Editor’s Note: The previous version of this blog post said a Heritage Foundation study claimed Hispanics were intellectually inferior. In fact, the study did not make this claim, but was co-authored by an analyst who, in a previous work authored before he joined the Heritage Foundation, had said “the prediction that new Hispanic immigrants will have low-IQ children and grandchildren is difficult to argue against.” We regret the error. The version below has been corrected.
The New York Times has finally caught up with the story many in the conservative media (and to its credit the New Republic ) have been covering: the degeneration of Heritage Foundation into an adjunct of the right-wing Heritage Action attack machine. Well, better late than never, I suppose. That said, the Times gets one thing entirely wrong: “The Heritage Foundation has recently brought on the economist Stephen Moore from The Wall Street Journal’s editorial page and Katrina Trinko from National Review, two hires known more for their advocacy journalism than their scholarship.”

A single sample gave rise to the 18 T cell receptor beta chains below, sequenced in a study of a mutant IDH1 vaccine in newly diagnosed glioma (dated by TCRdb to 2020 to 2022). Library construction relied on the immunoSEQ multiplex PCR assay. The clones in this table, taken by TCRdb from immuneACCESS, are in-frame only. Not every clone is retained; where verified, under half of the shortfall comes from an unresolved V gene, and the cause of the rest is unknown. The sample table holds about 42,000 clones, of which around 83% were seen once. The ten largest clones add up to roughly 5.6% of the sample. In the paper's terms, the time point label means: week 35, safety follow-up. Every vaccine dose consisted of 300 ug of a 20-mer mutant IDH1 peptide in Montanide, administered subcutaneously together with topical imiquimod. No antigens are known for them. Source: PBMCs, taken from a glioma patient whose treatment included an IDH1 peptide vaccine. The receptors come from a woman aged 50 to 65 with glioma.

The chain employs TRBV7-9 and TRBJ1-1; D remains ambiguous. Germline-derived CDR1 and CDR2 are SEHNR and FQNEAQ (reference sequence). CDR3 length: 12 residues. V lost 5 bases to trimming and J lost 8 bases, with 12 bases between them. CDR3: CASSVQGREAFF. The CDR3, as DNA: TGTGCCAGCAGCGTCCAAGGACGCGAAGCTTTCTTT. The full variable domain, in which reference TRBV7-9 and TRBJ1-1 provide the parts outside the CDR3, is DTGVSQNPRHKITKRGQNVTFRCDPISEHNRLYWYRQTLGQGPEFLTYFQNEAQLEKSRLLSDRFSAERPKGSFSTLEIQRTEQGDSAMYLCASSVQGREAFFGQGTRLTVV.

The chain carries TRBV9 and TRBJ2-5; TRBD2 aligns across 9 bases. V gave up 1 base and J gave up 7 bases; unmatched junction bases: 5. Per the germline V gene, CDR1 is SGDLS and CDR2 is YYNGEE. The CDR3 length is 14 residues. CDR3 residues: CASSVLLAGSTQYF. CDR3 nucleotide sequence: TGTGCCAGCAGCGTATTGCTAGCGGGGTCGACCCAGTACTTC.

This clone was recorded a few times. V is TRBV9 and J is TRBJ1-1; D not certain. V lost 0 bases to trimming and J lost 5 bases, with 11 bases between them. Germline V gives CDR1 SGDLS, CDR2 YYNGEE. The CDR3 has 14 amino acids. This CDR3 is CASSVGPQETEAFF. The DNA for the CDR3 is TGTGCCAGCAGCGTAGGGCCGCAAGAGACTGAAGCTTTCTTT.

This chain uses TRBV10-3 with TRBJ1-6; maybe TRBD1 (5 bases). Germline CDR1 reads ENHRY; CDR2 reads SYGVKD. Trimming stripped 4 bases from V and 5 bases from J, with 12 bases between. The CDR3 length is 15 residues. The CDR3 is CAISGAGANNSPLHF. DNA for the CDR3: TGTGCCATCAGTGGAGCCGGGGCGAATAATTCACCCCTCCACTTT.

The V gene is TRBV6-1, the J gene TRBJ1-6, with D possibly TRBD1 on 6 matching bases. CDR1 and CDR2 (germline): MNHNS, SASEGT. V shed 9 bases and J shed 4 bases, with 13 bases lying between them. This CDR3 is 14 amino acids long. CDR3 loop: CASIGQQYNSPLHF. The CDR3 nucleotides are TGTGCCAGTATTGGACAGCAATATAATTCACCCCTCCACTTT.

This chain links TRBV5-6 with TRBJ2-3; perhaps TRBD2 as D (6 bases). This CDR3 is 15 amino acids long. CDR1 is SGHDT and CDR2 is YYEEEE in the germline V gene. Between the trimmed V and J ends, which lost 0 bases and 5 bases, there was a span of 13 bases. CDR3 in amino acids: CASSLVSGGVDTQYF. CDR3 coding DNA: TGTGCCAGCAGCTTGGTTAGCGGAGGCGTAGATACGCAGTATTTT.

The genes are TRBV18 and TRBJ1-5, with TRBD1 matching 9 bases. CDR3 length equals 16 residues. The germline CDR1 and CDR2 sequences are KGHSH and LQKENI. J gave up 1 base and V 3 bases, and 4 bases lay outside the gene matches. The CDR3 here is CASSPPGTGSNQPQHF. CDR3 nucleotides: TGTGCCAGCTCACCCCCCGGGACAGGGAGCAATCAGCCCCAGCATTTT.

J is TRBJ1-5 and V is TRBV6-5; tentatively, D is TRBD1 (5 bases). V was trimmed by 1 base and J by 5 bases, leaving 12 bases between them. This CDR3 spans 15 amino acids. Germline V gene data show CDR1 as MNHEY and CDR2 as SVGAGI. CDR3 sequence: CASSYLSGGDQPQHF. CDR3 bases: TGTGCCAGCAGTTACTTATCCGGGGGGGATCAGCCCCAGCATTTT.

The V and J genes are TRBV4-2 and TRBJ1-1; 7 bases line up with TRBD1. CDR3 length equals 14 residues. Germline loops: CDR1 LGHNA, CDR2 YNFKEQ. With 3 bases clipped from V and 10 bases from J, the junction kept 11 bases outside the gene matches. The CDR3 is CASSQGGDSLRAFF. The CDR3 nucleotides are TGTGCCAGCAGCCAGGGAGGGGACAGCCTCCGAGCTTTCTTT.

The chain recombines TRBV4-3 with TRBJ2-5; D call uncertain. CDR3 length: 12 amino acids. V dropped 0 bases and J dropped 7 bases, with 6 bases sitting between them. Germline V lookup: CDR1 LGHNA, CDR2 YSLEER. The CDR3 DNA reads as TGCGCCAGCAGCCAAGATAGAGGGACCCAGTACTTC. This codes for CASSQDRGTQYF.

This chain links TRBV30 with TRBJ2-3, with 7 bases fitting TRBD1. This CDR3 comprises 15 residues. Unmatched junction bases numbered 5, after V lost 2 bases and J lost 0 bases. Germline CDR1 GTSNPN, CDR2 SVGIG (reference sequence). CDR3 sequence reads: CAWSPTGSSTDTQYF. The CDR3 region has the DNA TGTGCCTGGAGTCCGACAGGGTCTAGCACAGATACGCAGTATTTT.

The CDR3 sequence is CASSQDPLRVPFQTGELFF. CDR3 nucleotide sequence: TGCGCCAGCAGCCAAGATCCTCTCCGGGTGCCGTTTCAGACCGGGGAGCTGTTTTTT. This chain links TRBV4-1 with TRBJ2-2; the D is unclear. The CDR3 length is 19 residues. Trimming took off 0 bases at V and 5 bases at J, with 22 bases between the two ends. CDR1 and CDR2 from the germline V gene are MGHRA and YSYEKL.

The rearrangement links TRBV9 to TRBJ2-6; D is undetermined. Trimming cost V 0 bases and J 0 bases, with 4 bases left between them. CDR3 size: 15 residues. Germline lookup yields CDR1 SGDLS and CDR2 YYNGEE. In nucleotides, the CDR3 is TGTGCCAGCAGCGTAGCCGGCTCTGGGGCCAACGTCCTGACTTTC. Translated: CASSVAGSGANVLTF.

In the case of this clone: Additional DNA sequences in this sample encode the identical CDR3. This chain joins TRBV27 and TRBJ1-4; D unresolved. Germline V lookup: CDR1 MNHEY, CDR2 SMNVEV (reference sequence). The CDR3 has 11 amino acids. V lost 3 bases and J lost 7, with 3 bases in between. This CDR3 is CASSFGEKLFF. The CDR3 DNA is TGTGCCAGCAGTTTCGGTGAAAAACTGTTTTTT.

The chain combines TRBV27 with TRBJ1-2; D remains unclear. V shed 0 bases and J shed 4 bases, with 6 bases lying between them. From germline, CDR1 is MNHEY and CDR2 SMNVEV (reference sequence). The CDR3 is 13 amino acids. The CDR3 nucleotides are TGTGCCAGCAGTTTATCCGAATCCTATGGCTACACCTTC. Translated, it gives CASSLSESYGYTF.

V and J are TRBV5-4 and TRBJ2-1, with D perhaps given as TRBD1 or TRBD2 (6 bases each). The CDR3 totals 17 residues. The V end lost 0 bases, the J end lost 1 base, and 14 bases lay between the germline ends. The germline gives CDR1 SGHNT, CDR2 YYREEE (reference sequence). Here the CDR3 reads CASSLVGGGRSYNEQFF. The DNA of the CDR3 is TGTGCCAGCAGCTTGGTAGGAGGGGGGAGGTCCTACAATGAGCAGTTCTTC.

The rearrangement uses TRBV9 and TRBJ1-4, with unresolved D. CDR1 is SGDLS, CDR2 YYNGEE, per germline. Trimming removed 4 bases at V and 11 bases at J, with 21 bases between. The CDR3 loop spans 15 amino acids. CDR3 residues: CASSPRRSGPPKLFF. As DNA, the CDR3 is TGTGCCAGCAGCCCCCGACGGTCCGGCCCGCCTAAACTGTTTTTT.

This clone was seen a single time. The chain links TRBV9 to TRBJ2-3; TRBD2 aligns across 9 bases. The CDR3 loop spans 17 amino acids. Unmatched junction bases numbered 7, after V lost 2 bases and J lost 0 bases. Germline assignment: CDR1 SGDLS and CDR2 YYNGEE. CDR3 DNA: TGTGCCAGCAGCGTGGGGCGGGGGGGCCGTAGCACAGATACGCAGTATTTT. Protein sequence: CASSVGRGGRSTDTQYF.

I cannot speak to Trinko, but the Times completely misses the boat with regard to Stephen Moore. For starters, Moore is a respected economist. To begin with, back when Heritage was a respected think tank, Moore was a senior fellow and later went on to the Cato Institute. He was also senior economist of the U.S. Congress Joint Economic Committee. He’s been instrumental in crafting tax-reform policies for more than twenty years.
Aside from that, Moore is not an example of what is wrong with Heritage; he is an antidote. Current and former Heritage Foundation members confirm that Moore was sought out to help restore Heritage Foundation’s economic credentials and luster. He has an reputation for intellectual honesty and would not be one to meekly accept the sort of rubbish Heritage has been recently churning out
(e.g. the anti-immigration “study” asserting Hispanics are intellectually inferior.) (e.g. the anti-immigration “study” co-authored by and resting on the assumptions of an analyst who had previously asserted Hispanics are likely intellectually inferior) He has long been a principled defender of free trade and immigration reform, both essential components of a thriving free market. He may have to tread with care to avoid humiliating his employer, but I’d be shocked if he reversed long-held positions or compromised intellectual rigor.
I’ve been as dogged a critic of the Jim DeMint era at Heritage as anyone. But Heritage — or at least some segment of Heritage — should get credit for recognizing the problem of declining scholarship and hyper-politicization and finding a heavyweight free market economist to help salvage the once venerated think tank. On that, the Times missed the real story.